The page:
Community Spotlight: GR MIFI “levels the playing field” for diversity in film and media


GRAND RAPIDS, Mich. (WOOD) — In an alley on the southeast side of Grand Rapids, Victor Williams recalls practicing his dance moves with a pal. He and this friend split their time between back alley routines and perfecting their raps in a basement or bedroom. He was chasing a dream, as he calls it, “the hard way”.

“As I was trying to get into the music industry as a teenager, I was banging my head against all these walls, trying to figure it out. And I had nowhere to go to learn,” said Williams: “It’s not like that in other cities. You’re in New York, you’re in Los Angeles or Chicago, you have access to places to go where people will teach you.”

Williams learned her way to some of music’s biggest stages. His group opens for stars like Run DMC, Public Enemy, Jazzy Jeff and the Fresh Prince or EPMD.

“My favorite show I’ve ever done, we opened for a DMC run at the Hill Auditorium, November 12, 1987. Right. It’s at the University of Michigan. This poster is in the Rock and Roll Hall of Fame and it has my name on it,” Williams said with a wink.

Those days spent in alleys and basements or sharing the big stage were 30 to 40 years ago. The dream has also changed. His focus and focus shifted to a new nonprofit he and his partners created, Grand Rapids Media Initiative and Film Incubator.

“We teach courses, from intro to podcasting, editing, film editing, scriptwriting, programs like Final Cut. You know, just the lineup,” Williams said.

It’s not exactly a passion project for Williams and her business partner Rodney Brown, it’s more of a project of necessity. As the two worked on the set of a 90-minute documentary about the book “A City Within a City,” they discovered a stark diversity gap among community members they could hire to help with the film.

“We embarked on a very specific mission to hire a crew of all colors, as many blacks and browns as possible and a lot of women, and it is difficult. It’s hard to find,” Williams said. “We hear people talk about the lack of diversity in Hollywood and you know, of course, we grew up watching the movies and, you know, Cleopatra was played by a woman from England. So we, we’ve seen these different deviations our whole lives, but we’ve never been involved in the industry, became a movie company and started seeing, it’s like, wow, it’s even okay in behind the scenes.

The new nonprofit is working to change that. The two say some local organizations they asked why there is a lack of diversity in film and the media responded because there is a lack of qualified people. GRMIFI aims to be the pipeline to close this gap in the Grand Rapids community.

“People can’t be what they can’t see,” Brown said. “When you talk about the divide in Grand Rapids, just to be clear, we’re talking about the Forbes article from 2015, which referred to the black community of Grand Rapids as being second to last of all metropolitan areas in the country. It doesn’t fit, it doesn’t fit our community. This is simply not the case. Our community is better than that.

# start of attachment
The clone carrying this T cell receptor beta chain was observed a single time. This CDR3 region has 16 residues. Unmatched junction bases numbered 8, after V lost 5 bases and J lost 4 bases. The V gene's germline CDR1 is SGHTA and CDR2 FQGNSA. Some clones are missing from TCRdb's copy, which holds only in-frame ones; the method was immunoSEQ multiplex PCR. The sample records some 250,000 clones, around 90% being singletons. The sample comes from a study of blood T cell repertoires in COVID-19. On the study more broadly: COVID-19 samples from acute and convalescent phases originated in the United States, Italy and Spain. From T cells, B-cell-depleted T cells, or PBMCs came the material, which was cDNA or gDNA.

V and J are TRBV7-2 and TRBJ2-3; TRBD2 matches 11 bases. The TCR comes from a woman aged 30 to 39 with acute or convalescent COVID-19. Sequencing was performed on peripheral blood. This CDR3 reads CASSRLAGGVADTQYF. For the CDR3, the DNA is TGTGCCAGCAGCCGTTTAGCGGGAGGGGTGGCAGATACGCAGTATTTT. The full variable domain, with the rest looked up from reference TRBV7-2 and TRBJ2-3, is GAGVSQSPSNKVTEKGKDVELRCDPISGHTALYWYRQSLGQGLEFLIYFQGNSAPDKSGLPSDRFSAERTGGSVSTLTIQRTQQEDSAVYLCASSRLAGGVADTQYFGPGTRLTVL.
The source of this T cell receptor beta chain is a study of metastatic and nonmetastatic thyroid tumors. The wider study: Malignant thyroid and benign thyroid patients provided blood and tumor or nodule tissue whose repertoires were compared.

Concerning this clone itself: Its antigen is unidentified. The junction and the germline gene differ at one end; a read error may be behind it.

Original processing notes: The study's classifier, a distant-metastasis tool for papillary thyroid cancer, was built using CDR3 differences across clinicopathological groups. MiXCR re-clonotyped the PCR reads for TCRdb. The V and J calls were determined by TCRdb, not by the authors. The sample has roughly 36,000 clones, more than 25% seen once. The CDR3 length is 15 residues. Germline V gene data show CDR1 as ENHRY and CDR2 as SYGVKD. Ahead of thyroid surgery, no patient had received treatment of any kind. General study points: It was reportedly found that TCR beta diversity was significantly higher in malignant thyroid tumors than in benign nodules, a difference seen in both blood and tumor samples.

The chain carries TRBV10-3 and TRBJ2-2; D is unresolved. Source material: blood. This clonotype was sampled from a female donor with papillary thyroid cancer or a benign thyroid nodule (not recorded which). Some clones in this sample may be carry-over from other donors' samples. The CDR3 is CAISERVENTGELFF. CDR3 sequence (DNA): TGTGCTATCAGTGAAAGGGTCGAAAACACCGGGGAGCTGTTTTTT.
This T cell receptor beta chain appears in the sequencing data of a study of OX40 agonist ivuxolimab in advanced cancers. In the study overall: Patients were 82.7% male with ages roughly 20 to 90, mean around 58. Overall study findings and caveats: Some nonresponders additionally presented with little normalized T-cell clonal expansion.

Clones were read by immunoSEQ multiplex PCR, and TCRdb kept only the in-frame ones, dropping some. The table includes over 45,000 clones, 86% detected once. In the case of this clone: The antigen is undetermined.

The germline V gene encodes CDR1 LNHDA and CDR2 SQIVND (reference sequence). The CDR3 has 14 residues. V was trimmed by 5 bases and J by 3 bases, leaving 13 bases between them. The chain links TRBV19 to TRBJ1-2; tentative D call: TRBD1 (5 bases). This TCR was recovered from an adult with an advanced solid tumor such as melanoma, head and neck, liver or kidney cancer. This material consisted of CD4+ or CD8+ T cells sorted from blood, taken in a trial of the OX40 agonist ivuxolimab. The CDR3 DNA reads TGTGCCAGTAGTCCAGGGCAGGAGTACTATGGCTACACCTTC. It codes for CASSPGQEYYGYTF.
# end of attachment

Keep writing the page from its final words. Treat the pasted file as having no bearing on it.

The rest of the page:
GRMIFI is performed in the annex building of the Wealthy Street Theatre. They offer two classes per week in hopes of attracting new interested talent and qualified teachers to develop all they offer in film and media techniques and increase classes daily.

“Our main goal is to empower the community that has an education in the area, but as well as people who don’t have an education, to provide them with a place to learn and to raise their skill level to the point where they can do very high-level professional work,” Williams said.

Brown and Williams are looking for community support. Teachers, materials or donations. They try to make the dreams of young minds easier to imagine, reach and achieve. And they know this community is rich in diverse talent because history has always proven that, even though some of those stories (as they detail in their documentary) have gone untold.

“I just think we as a community, at large, should embrace these stories, should embrace this talent. And we think with this film and the work that we’re doing with the Grand Rapids Media Initiative and the Film Incubator, we’re going to recognize that talent and that legacy where we come from; grounded with the work we do now, and then allow ourselves to grow from here,” Brown said.

Their new space includes two dance studios, a creative space, space for a set, editing bays and a podcasting room. They will provide low-key instruction in lights, camera, action, and all things media. All they ask is that the community come with a dream.

“When people think of movies, look at the credits of a movie and you see all the jobs at the end. It’s hundreds and hundreds of jobs. We’re trying to fill all of these jobs with black and brown people. We want people in our community to learn how to do all of these jobs. It’s everything from the director to the sweeper at the end of the night,” Williams said. “There are certain requirements that come with every job. them, how to make them properly for a movie set and all that.We want to teach our community.

Learn more about Grand Rapids Media Initiative and Film Incubator, here.

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